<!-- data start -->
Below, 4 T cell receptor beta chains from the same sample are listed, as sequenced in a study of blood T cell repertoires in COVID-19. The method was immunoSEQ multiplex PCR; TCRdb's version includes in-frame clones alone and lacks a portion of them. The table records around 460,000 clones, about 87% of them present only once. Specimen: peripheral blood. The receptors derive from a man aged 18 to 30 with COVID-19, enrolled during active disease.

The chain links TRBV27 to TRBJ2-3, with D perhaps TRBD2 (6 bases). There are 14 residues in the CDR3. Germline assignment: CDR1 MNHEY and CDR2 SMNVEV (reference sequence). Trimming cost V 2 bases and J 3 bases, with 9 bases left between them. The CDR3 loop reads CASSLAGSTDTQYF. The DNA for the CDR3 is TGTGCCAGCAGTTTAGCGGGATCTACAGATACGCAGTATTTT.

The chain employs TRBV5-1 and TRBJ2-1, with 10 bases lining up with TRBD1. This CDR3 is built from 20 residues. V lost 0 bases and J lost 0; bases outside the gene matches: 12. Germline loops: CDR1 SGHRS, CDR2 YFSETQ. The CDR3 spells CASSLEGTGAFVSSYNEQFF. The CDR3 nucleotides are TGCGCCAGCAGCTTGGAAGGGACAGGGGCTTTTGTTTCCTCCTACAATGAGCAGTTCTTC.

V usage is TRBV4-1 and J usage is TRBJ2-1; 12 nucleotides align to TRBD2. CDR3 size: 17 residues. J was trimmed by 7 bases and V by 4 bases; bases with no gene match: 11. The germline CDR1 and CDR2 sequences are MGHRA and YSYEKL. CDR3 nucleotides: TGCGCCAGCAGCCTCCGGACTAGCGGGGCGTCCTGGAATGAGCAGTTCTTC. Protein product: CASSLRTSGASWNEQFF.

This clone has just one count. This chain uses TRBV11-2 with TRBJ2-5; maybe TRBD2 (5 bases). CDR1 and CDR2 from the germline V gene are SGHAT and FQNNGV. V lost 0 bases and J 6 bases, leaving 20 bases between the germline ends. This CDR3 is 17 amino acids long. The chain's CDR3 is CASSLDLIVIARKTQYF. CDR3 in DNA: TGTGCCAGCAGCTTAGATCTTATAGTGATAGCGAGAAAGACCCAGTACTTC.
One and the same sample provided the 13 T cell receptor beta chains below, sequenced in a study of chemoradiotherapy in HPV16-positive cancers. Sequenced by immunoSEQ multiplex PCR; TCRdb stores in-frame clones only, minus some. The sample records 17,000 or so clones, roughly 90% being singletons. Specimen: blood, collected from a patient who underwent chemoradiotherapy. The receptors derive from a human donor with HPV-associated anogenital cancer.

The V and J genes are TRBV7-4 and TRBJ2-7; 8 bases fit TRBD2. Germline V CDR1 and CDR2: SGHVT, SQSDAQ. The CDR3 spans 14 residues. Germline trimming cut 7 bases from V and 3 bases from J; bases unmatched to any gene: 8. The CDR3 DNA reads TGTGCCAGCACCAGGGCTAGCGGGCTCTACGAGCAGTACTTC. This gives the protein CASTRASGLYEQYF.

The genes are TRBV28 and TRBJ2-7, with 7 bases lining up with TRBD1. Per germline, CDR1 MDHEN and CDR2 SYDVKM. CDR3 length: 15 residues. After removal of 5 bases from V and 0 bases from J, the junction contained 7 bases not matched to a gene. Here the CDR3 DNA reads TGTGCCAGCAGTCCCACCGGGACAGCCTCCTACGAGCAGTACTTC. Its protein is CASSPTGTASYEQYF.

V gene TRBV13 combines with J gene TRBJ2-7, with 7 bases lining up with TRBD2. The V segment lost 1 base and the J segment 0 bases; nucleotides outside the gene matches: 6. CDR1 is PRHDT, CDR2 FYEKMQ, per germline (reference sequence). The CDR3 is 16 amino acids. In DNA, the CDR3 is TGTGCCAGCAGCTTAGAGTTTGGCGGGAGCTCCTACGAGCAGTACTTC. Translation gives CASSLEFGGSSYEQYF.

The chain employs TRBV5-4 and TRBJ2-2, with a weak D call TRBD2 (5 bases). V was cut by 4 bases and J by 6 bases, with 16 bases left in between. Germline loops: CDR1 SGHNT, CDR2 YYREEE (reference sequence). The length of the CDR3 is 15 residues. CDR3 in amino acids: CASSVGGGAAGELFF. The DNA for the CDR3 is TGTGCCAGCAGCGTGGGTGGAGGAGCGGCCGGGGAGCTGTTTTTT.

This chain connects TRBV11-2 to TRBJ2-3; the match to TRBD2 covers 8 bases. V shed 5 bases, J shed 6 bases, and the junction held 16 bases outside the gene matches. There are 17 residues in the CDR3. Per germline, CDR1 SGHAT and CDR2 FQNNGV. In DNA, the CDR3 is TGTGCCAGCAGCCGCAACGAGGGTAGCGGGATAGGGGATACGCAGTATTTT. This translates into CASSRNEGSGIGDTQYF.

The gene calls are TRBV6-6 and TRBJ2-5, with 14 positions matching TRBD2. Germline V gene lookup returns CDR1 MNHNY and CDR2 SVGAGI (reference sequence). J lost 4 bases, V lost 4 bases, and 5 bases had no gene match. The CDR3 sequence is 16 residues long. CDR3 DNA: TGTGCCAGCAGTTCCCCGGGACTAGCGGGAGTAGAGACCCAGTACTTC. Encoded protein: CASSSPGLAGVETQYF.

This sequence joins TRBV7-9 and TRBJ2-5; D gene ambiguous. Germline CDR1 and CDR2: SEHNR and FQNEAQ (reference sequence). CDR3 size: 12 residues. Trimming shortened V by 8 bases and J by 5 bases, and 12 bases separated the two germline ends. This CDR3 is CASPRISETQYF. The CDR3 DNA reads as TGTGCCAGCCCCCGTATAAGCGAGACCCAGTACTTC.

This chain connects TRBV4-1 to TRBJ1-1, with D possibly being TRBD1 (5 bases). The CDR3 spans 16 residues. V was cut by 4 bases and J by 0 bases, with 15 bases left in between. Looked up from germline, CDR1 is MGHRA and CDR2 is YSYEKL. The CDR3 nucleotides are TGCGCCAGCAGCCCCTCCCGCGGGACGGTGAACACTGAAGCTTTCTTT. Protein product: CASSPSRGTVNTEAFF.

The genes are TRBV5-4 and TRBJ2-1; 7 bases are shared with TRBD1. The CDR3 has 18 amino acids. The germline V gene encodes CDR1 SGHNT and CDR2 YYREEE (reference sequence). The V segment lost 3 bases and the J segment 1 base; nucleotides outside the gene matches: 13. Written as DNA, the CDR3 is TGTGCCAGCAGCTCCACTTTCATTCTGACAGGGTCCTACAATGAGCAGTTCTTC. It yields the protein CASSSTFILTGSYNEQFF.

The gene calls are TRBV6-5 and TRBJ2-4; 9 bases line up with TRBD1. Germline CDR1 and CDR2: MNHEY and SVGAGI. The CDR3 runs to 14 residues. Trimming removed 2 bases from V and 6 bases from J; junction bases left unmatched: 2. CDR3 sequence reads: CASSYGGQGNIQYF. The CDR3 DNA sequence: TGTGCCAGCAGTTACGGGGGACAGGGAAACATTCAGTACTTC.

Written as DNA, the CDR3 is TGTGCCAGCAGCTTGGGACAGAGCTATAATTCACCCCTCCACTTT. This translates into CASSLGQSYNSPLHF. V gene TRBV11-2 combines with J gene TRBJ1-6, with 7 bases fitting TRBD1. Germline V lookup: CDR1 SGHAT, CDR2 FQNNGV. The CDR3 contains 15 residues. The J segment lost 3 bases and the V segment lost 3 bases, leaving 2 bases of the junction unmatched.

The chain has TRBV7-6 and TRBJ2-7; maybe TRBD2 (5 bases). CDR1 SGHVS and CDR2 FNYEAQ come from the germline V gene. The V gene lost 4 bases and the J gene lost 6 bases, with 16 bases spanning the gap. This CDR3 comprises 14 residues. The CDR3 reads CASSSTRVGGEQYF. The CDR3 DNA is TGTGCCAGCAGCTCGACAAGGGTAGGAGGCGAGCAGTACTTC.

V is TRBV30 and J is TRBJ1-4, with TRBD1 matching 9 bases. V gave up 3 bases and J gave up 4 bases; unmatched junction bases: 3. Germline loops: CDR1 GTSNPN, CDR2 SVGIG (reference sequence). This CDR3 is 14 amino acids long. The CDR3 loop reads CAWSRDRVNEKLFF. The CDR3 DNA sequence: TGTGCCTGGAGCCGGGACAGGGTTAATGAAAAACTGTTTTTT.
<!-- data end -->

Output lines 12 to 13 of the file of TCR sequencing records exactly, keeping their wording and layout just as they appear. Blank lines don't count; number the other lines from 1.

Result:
The gene calls are TRBV6-6 and TRBJ2-5, with 14 positions matching TRBD2. Germline V gene lookup returns CDR1 MNHNY and CDR2 SVGAGI (reference sequence). J lost 4 bases, V lost 4 bases, and 5 bases had no gene match. The CDR3 sequence is 16 residues long. CDR3 DNA: TGTGCCAGCAGTTCCCCGGGACTAGCGGGAGTAGAGACCCAGTACTTC. Encoded protein: CASSSPGLAGVETQYF.

This sequence joins TRBV7-9 and TRBJ2-5; D gene ambiguous. Germline CDR1 and CDR2: SEHNR and FQNEAQ (reference sequence). CDR3 size: 12 residues. Trimming shortened V by 8 bases and J by 5 bases, and 12 bases separated the two germline ends. This CDR3 is CASPRISETQYF. The CDR3 DNA reads as TGTGCCAGCCCCCGTATAAGCGAGACCCAGTACTTC.